Poltergeist

**

Reviewed by: Luke Shaw

Poltergeist 3D
"Unfortunately the malicious ghouls of the title aren’t the only spirits haunting director Gil Kenan’s prefab carnival ride."

Let’s get the rote griping out of the way: Hollywood has remade a classic. Tobe Hooper and Stephen Spielberg’s Poltergeist was a whimsical, shocking film with a very dark heart. It took a close look at the disenfranchisement of the family unit who represented the perversion of all-American values during Reagan's rule. It also cast a prying eye on the mysticism of the afterlife, attempted to assign morals and meaning to the unseen. The spirits had something to say, they yearned for release, and when their banging and clattering garnered no effect they encroached into the physical world via ghastly means. Despite being an incredibly inventive, successful film, its lessons and methods were largely ignored, and today’s popcorn horrors seem to focus more on spirits as evil rather than frustrated.

Now that’s over with, let’s turn a weather eye to the 2015 update of Poltergeist. The bedrock of the original gives a solid base to build on, but unfortunately the malicious ghouls of the title aren’t the only spirits haunting director Gil Kenan’s prefab carnival ride. Despite best intentions to modernise the film, with specific attention paid to iPads, drones and mobile phones, as well as modern economic circumstances (out of work father, amateur-writer/stay-at-home-mum), little has changed. The plot hits the same beats as the original, but 93 minutes give little room for character development or the supremely satisfying calm before the recurrence of the storm that makes the original so electrifying. It should be noted that such a strong framework does give Poltergeist an edge amongst its peers - Spielberg’s original story was taut and full of memorable ideas and set pieces - and retreading this material is still fairly effective. Although CG is frequently lambasted, it has its uses in convincing electronic and corporeal aberrations.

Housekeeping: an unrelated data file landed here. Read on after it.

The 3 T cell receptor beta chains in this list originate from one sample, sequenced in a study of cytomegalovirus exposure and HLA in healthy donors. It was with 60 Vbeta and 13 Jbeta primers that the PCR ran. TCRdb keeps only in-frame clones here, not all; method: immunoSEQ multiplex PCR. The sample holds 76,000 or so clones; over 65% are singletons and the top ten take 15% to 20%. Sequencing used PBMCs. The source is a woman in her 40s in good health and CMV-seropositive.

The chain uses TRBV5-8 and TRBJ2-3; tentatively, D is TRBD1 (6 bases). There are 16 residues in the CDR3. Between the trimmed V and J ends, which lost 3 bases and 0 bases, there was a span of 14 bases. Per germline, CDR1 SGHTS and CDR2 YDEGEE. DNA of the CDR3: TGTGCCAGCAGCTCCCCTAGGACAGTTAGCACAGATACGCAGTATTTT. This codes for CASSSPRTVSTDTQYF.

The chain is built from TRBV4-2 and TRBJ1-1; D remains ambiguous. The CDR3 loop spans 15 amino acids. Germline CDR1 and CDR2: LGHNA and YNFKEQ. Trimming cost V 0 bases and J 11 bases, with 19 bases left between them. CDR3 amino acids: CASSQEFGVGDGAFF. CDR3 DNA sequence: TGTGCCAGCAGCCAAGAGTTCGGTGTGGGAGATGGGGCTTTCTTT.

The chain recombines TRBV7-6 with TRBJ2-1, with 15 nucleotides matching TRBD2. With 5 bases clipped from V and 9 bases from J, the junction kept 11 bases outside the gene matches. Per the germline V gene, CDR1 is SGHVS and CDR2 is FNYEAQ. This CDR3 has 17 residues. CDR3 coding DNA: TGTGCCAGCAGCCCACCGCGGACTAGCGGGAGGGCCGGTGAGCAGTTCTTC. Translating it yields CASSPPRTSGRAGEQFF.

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The cast is slim but everyone chips in and there are no dud performances. Sam Rockwell heads up the Bowen family, lackadaisical and charismatic as always. Kyle Catlett and Kennedi Clements playing the youngest siblings and do a sterling job in giving us an anchor amidst the supernatural fear. Rose DeWitt is sadly underserviced as the mother, a central character in the plot of the original, her story shortened and softened by the lean running time. In further efforts to modernise, Jared Harris is the irascible reality TV medium, Carrigan Burke, who gets a eye-rolling hashtag out of Zelda Rubinstein's immortal “this house… is clean”. Anything but a throwaway line in the original, it is commodified for self-referential humour here, robbed of the sense of false security it gave the family and, in turn, the audience. Unfortunately Kenan has no time to spare, instead spinning our carts and propelling us towards a bombastic finale.

An inability to linger, to rest on any of its attempts to build on the original, is Poltergeist's biggest problem. Hooper and Spielberg imbued their film with the best of the Eighties movie magic. It was fantastical, mysterious, dark and foreboding, but with great heart. The family mattered, their problems were real, and the threat against them was more confused than feral. Kenan steers us admirably through his own interpretation of the classic, and when he sticks close to the bones of its predecessor, Poltergeist excels against its cookie-cutter horror brethren. Paradoxically, this is the crux of the film’s problem. It’s not confident enough to be truly original, and is hit and miss when it does deviate. Kenan’s nightmarish vision of the spirit world within the house is a fun CGI interpretation of 1982's suggestive, hungering orifice, but by the same degree a jump scare with a faceless ghostly apparition has no place in a film about unseen spirits that imbue safe, everyday objects with the potential to go supernatural.

In the end, it begs the question “is there any point?” With the original still as effective as ever, can CGI or re-contextualisation add more meaning to an already effective story? There is perhaps something to be said for the new subtext. Gone is the original’s fleshy tunnel to the afterlife, replaced by an all-consuming void at the centre of the house - a keen reflection of modern anxieties? Unfortunately, there’s just no time to cover that in a 90 minute film. This remake isn’t a disaster or a travesty, but it shows that re-animating a property that has little issue staying relevant is a pointless exercise. With such a tantalising feast of ideas to build upon, more deviation would have been a treat. Instead this is very much carbohydrate cinema: it fills a gap but lacks substance, and it left me pining for a more memorable experience.

Reviewed on: 21 May 2015
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A family's suburban idyll is shattered after they youngest daughter is taken captive by evil forces.
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